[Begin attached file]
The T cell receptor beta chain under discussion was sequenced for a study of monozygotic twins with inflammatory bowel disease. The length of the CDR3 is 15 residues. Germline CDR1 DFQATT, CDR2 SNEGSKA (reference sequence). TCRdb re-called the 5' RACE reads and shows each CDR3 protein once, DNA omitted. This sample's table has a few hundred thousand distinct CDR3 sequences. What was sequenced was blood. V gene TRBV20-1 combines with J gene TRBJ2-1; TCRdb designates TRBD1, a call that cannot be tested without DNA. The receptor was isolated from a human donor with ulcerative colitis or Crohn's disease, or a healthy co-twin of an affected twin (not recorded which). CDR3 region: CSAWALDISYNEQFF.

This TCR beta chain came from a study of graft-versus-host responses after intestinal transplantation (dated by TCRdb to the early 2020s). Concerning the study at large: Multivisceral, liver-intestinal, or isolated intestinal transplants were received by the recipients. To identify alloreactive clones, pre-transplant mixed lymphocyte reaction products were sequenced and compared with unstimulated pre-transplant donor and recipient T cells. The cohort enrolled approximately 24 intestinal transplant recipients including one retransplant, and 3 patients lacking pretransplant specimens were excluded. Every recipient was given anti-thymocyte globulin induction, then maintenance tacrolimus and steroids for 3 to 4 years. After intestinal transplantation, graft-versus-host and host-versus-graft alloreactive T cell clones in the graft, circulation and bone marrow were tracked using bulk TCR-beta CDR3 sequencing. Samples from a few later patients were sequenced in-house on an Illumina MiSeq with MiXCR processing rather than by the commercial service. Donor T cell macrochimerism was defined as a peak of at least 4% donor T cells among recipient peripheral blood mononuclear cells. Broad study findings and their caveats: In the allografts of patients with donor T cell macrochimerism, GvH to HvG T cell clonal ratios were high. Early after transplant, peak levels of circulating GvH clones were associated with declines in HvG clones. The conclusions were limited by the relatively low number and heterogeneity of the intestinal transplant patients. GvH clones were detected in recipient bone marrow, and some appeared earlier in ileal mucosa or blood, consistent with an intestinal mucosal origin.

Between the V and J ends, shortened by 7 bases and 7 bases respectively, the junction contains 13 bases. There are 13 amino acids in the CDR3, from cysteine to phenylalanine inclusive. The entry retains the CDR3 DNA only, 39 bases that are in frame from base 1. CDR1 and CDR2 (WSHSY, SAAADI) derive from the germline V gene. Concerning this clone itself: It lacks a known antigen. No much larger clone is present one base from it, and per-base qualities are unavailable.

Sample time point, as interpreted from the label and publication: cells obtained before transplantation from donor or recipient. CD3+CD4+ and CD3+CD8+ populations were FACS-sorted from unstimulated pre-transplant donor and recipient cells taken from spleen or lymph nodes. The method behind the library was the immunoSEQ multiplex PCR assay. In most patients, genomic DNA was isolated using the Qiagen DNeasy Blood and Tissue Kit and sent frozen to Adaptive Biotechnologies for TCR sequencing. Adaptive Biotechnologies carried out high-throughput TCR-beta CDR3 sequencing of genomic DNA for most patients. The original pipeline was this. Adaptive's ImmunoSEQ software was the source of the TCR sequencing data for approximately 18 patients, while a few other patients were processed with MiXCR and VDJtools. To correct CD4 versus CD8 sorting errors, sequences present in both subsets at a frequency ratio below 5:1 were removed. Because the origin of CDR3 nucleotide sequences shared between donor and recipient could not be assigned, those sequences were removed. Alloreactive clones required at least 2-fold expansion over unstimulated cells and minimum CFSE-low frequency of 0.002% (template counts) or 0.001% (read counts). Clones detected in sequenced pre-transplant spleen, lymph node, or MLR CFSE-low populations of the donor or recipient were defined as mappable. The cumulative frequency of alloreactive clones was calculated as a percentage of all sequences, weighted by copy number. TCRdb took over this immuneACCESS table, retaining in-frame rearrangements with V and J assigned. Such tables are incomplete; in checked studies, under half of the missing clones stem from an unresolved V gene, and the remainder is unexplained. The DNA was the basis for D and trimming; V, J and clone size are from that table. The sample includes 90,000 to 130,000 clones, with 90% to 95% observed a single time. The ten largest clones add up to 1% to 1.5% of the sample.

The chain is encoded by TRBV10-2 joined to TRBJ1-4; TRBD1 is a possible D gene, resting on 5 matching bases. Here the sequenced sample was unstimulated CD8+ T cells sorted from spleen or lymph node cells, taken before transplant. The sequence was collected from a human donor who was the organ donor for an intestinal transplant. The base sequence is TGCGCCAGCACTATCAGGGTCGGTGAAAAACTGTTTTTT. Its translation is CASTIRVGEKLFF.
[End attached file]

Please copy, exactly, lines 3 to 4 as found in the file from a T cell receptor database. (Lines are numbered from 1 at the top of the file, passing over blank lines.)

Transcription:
Between the V and J ends, shortened by 7 bases and 7 bases respectively, the junction contains 13 bases. There are 13 amino acids in the CDR3, from cysteine to phenylalanine inclusive. The entry retains the CDR3 DNA only, 39 bases that are in frame from base 1. CDR1 and CDR2 (WSHSY, SAAADI) derive from the germline V gene. Concerning this clone itself: It lacks a known antigen. No much larger clone is present one base from it, and per-base qualities are unavailable.

Sample time point, as interpreted from the label and publication: cells obtained before transplantation from donor or recipient. CD3+CD4+ and CD3+CD8+ populations were FACS-sorted from unstimulated pre-transplant donor and recipient cells taken from spleen or lymph nodes. The method behind the library was the immunoSEQ multiplex PCR assay. In most patients, genomic DNA was isolated using the Qiagen DNeasy Blood and Tissue Kit and sent frozen to Adaptive Biotechnologies for TCR sequencing. Adaptive Biotechnologies carried out high-throughput TCR-beta CDR3 sequencing of genomic DNA for most patients. The original pipeline was this. Adaptive's ImmunoSEQ software was the source of the TCR sequencing data for approximately 18 patients, while a few other patients were processed with MiXCR and VDJtools. To correct CD4 versus CD8 sorting errors, sequences present in both subsets at a frequency ratio below 5:1 were removed. Because the origin of CDR3 nucleotide sequences shared between donor and recipient could not be assigned, those sequences were removed. Alloreactive clones required at least 2-fold expansion over unstimulated cells and minimum CFSE-low frequency of 0.002% (template counts) or 0.001% (read counts). Clones detected in sequenced pre-transplant spleen, lymph node, or MLR CFSE-low populations of the donor or recipient were defined as mappable. The cumulative frequency of alloreactive clones was calculated as a percentage of all sequences, weighted by copy number. TCRdb took over this immuneACCESS table, retaining in-frame rearrangements with V and J assigned. Such tables are incomplete; in checked studies, under half of the missing clones stem from an unresolved V gene, and the remainder is unexplained. The DNA was the basis for D and trimming; V, J and clone size are from that table. The sample includes 90,000 to 130,000 clones, with 90% to 95% observed a single time. The ten largest clones add up to 1% to 1.5% of the sample.